My Big Girl Undies – Part 2

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You can find Part 1 here.

After a week of going through the motions I knew I had to determine my next steps. I was responsible for coordinating Flight Data File procedures for the final Shuttle mission, STS-135. I was also responsible for management of the ODF procedures for the EVA Systems book that would require not one but two books to be flown on ULF7 in two completely different configurations and I was pissed off and bitter.

My motivation for not just walking out the door and leaving my responsibilities to those that were selected as part of the “dream team”…severance.

Even though over 1500 people received a WARN notice…I felt alone. Talk of future projects was limited to those that were staying and I went from being in the know, a lead, to feeling like a pariah. I was instructed to attend meetings that provided information for the layoff process and I walked out of many of them in tears…I didn’t belong.

I threw myself into my work; I had an obligation to the STS-135/ULF7 crew and to my colleagues that were losing their jobs at the end of the Shuttle program.

I do not believe there was a job that I was both qualified and unqualified for on the internet job boards that I didn’t apply for. In the beginning I was applying for Project Manager positions with the attitude that EVERYONE would want to interview my awesome self…I worked for NASA for goodness sake…to applying for an Administrative Assistant near the end just to get my foot in the door. The closer I got to August 12th, the more panicked I became and I was seriously considering applying for a position at McDonald’s. Not that I am beneath a job as an admin assistant or working at McDonald’s but hell I had a role in successfully putting people in space for the last decade…and that didn’t mean a damn thing.

June 15th was my coming out party, before then only my closest friends knew my employment status. I made the decision that I was the only one that was going to improve my circumstances.

A job fair was held on June 15th by the Aerospace Transition Center (ATC). There were so many of us that were losing our jobs that the company provided our own Transition Center…unfortunate but notable. I had never attended a job fair before so I researched every company in attendance and applied for everything that remotely pertained to my skills. I visited booths of each company that I had applied to online and I tried to get the most out of the experience. I did refrain from stock piling the freebies…that was not my purpose…can’t say the same for others. Four hours later I left the event feeling totally drained and a sense that I had wasted my time.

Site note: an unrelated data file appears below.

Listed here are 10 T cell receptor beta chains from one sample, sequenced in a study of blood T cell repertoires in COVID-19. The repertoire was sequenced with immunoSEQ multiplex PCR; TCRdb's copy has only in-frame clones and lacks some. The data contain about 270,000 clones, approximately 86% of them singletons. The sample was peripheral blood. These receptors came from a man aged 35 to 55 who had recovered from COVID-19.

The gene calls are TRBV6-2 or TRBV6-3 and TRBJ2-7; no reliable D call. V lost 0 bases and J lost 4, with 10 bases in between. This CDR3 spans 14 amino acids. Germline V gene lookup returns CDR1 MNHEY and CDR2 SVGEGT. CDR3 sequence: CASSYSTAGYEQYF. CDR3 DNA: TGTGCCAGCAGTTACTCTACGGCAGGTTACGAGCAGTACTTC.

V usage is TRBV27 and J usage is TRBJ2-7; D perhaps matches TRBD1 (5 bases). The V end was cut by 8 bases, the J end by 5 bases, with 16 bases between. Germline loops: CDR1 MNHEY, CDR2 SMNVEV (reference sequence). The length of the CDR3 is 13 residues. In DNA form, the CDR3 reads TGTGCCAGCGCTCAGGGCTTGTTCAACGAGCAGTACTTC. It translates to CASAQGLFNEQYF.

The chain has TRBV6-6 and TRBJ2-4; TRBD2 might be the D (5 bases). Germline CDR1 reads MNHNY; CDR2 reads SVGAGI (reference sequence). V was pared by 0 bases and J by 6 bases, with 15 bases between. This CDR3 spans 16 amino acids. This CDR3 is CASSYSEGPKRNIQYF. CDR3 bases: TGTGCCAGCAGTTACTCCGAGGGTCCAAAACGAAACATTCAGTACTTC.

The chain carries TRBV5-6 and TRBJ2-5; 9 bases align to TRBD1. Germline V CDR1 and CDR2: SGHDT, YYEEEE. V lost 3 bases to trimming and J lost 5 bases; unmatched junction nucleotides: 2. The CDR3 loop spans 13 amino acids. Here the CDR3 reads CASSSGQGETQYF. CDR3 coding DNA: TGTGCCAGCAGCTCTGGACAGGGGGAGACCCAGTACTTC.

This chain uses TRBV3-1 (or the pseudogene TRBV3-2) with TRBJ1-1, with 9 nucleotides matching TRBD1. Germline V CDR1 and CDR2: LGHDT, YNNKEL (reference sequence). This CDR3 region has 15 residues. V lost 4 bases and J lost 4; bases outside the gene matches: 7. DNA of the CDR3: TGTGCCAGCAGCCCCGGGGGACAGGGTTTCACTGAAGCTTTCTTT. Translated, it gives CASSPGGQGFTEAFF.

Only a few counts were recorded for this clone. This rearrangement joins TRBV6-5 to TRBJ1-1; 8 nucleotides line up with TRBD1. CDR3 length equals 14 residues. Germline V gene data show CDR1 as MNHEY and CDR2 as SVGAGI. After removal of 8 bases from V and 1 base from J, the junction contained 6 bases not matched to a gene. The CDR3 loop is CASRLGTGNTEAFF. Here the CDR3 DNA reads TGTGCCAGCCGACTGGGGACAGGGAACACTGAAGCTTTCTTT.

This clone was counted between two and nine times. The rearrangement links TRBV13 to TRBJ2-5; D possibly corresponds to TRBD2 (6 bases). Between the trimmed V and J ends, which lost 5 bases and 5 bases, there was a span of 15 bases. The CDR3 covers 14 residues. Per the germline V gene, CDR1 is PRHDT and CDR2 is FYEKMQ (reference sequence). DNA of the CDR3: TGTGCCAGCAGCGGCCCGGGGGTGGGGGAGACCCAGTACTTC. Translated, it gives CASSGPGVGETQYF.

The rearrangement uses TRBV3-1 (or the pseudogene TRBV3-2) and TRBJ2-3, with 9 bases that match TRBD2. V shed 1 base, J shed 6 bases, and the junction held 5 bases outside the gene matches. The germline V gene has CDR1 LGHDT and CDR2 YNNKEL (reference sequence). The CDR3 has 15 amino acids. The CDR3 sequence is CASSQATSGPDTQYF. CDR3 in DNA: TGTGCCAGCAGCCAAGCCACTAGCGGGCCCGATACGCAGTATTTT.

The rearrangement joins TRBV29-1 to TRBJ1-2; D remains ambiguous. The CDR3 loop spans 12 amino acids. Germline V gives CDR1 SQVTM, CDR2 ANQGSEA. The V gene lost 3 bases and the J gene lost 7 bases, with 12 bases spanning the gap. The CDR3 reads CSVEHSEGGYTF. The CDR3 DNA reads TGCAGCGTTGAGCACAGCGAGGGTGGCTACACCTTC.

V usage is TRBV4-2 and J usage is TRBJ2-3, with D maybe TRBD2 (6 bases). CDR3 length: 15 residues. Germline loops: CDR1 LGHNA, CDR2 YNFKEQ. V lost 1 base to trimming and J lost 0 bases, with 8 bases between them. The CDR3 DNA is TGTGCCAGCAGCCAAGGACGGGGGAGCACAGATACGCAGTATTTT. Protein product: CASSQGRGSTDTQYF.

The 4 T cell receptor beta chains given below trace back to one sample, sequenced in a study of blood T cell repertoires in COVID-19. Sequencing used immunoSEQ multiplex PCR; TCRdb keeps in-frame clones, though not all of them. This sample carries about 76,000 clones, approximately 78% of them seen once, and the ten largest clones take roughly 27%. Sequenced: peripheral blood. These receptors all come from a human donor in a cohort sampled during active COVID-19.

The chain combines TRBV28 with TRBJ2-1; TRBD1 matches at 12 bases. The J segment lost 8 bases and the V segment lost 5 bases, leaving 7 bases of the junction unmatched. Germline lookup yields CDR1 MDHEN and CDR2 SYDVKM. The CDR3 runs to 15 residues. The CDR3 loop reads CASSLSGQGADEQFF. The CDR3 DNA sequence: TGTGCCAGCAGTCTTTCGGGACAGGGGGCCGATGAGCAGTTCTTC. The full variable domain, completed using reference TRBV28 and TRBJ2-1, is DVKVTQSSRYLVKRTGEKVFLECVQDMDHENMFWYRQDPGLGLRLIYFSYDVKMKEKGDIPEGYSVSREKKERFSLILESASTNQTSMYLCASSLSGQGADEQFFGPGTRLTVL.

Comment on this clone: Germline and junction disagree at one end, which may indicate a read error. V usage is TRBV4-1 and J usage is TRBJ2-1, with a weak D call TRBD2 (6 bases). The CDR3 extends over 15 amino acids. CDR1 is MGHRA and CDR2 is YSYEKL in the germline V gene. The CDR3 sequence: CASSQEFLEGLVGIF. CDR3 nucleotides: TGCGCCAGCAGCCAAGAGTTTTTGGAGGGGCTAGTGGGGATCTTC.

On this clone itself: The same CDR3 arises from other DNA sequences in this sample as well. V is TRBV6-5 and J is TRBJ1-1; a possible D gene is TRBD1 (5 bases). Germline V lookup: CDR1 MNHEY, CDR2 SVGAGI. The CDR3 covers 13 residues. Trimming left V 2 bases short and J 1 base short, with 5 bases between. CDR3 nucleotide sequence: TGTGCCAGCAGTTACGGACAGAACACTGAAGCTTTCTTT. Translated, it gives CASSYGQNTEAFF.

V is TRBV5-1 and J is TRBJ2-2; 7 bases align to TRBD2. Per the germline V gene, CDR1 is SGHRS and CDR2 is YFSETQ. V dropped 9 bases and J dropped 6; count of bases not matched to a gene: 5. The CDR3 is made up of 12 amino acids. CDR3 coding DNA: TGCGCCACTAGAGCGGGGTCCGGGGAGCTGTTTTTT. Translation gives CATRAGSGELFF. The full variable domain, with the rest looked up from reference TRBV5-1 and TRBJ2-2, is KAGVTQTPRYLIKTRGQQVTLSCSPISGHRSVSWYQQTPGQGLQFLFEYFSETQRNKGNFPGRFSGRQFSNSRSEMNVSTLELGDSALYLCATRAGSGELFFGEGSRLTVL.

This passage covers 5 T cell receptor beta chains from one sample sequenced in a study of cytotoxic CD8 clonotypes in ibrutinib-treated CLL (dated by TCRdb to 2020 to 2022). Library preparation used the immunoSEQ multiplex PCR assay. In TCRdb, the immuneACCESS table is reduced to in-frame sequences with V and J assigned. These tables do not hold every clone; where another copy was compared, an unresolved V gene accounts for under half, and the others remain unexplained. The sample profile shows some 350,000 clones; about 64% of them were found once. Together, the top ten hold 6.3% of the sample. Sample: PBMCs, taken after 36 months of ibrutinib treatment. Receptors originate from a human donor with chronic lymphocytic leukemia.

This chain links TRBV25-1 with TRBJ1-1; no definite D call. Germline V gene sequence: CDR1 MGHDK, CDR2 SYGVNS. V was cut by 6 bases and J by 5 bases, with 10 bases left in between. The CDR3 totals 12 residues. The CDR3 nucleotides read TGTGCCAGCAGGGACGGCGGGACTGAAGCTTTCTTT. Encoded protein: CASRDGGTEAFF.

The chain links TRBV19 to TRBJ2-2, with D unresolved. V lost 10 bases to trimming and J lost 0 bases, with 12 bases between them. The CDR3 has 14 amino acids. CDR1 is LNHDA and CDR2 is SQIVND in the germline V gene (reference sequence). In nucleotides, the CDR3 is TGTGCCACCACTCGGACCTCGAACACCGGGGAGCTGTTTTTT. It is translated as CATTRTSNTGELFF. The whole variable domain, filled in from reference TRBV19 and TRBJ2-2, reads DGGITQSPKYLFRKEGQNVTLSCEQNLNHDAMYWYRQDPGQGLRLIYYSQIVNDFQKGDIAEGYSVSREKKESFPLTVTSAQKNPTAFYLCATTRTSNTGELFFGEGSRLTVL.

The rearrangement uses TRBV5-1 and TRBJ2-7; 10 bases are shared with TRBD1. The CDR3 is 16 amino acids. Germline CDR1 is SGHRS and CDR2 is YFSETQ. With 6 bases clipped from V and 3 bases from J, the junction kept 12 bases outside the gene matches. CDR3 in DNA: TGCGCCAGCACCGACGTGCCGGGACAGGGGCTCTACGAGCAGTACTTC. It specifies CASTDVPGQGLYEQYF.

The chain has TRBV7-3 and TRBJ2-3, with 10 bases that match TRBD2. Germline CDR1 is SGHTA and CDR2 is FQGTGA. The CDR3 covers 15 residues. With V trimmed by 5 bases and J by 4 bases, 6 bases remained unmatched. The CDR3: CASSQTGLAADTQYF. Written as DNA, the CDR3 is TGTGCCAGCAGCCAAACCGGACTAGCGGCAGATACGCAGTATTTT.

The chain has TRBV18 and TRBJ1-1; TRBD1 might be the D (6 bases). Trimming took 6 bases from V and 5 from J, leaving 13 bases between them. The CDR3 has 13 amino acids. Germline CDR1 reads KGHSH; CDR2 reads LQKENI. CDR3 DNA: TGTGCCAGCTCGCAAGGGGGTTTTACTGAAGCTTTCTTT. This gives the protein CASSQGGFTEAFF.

Even though work was frantic I tried to participate in every Shuttle event possible, as it was the last. I found solace by surrounding myself with people that were in the same predicament as I and could sympathize with what I was going though. My friends, although supportive, weren’t losing their jobs and in my mind there was no way they could remotely understand where I was emotionally.

As time went by my bitterness faded when I thought there may be a chance my WARN notice would be retracted after management saw the error of their ways. Not that I really wanted to stick around after I discovered what management thought of me but it indeed was the path of least resistance.

My job search continued, mainly online, and my spreadsheet listing the companies and positions I applied for grew longer and longer by the hour. A long time friend referred me to an acquaintance of hers on LinkedIn, we had a few email exchanges that ended with her(a complete stranger) telling me to pull my head out of my ass and that my situation wasn’t special and if I wanted a job then I had to work for it. Ouch… it was hard to hear but apparently that was just what I needed. If someone in my circle had said the same thing I probably would have discounted the advice and continued to wallow in my pity party.

With new determination I became a LinkedIn expert as I sifted through the wealth of information and abundance of forums. I developed a strategy to contact HR representatives on LinkedIn, unsolicited, and inquire on the status of the jobs that I had applied for. I generally became a pain in the ass. If I knew you or knew someone that knew you I was contacting you for a job.

The final shuttle landing would happen July 21st at 4:57 CDT and I was at JSC standing on the lawn in front of building 1 with my friends, colleagues and their friends and family watching history on a Jumbotron.

The next day I received a request for a phone interview from a company that I spoke with at the job fair.

Finally, retractions went to others and because I had an idea of how many people they were keeping I accepted my fate that I was leaving. It was time for answers. Although the ending of the Shuttle program prompted layoffs in our department management took the opportunity to pick and choose those that remained in order to create a sort of “Dream-Team” in their mind. I don’t blame them but for me…an International Space Station girl…it hurt.

I put my big girl undies on and I went in search of the answers to “Why me?”

To be continued…believe me…you will thank me later.


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